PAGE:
August 2009: There are often questions about what to do about the front holes/nuts when replacing the floor or part of it. I had the same question after welding in a part floor and failing to mark, drill and weld the fronts before welding the floor in! I opted to weld the nut to a 1" strip of metal the width of the nut, cut a slot in the floor slightly more than the thickness of the nut plus strip, then with a bolt in the nut I was able to fiddle the nut through the slot, turn the strip at 90 degrees to the slot, and weld. But after reading other suggestions of a long bolt that goes right through the floor and crossmember (distorting the pan/crossmember if overtightened), or welding a drilled and tapped plate to the top of the floor pan (OK if it replaces the alloy spacer, but doesn't give enough thickness in my view), and how drilling holes in the rear crossmember to allow insertion of a socket to make installation of the gearbox mounting rubbers easier, it suddenly occurred to me that surely the easiest method is to drill such a hole in the front crossmember, plugging it afterwards with a rubber bung (never mentioned in the case of the rear crossmember) to prevent water ingress and corrosion, although that box-section is hardly water-tight anyway, and drainage and air circulation might be beneficial.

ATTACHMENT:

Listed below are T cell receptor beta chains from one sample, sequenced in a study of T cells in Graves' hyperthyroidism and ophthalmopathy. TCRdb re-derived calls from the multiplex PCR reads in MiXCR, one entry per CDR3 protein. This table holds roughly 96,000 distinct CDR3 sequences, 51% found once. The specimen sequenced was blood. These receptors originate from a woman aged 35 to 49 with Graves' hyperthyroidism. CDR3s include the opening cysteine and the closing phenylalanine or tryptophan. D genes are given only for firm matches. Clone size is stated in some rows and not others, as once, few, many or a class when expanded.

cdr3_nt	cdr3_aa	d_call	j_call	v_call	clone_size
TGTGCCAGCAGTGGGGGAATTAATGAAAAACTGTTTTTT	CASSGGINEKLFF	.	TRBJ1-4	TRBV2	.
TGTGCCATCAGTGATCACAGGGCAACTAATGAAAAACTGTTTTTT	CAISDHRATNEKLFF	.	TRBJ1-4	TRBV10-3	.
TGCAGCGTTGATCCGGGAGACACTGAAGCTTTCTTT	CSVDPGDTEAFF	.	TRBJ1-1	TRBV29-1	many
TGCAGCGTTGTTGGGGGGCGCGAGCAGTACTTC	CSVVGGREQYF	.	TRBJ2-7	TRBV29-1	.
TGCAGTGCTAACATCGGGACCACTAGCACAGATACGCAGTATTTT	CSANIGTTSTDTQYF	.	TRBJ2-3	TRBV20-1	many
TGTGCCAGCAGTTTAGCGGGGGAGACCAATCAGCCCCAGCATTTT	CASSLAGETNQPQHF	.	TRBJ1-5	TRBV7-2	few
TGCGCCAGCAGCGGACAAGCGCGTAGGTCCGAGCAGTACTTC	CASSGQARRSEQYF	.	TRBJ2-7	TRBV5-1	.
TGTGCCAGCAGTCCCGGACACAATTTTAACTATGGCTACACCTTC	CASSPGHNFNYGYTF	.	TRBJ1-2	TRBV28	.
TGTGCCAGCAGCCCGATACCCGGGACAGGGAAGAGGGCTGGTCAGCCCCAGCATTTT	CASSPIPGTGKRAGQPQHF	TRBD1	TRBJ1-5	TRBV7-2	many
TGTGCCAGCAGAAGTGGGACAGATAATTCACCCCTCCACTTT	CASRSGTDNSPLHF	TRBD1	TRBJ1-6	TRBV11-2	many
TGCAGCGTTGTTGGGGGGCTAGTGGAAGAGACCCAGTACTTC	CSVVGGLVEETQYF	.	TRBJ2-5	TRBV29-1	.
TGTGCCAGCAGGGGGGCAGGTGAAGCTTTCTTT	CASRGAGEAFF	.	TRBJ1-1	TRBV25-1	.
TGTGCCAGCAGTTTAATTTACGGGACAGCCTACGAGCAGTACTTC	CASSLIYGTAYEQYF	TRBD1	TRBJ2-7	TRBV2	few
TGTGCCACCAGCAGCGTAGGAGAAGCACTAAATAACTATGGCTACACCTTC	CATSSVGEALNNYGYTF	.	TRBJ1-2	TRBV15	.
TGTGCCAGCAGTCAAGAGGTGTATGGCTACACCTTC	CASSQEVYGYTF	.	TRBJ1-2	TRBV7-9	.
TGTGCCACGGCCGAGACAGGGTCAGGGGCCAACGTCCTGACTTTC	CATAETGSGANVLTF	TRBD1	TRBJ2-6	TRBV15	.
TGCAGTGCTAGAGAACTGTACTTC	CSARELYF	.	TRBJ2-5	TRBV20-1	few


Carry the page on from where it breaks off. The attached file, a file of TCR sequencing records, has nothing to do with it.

Head Restraints

Twin-pole head rests were provided on North American models in 1969. For 1970 these changed to single-pole D-shaped restraints, which were subsequently made optional and then standard for other markets, and the fittings were commonised with other BL models.

In Bee's seats there is a friction arrangement inside the frame which is supposed to keep the restraint at the desired position. It consists of what looks like a coil spring made out of swarf, in a tube going across behind where the headrest tube goes down, held in place with a wire tie. There is also a spring-clip that locates in a slot in one side of the restraint tube, which hooks under the bottom of the hole in the frame, which only allows you to pull the headrest up so far. Be aware that this has very sharp corners, particularly the part that sticks out of the slot in the tube. Some recovering instructions say to cut a hole in the back of the cover so you can release this if you need to pull the restraint out altogether, which you wouldn't want to do if planning on refitting. But you should be able to peel the cover up from the bottom turning it inside out as you go, with the restraint fully extended, and expose it that way. I had great problems getting the restraints moving in the tubes when I first recovered Bee's seats, to the point on the passenger side that I had to use a hydraulic bottle jack sitting on the floor, with a piece of timber wedged underneath the headrest, and jack it out.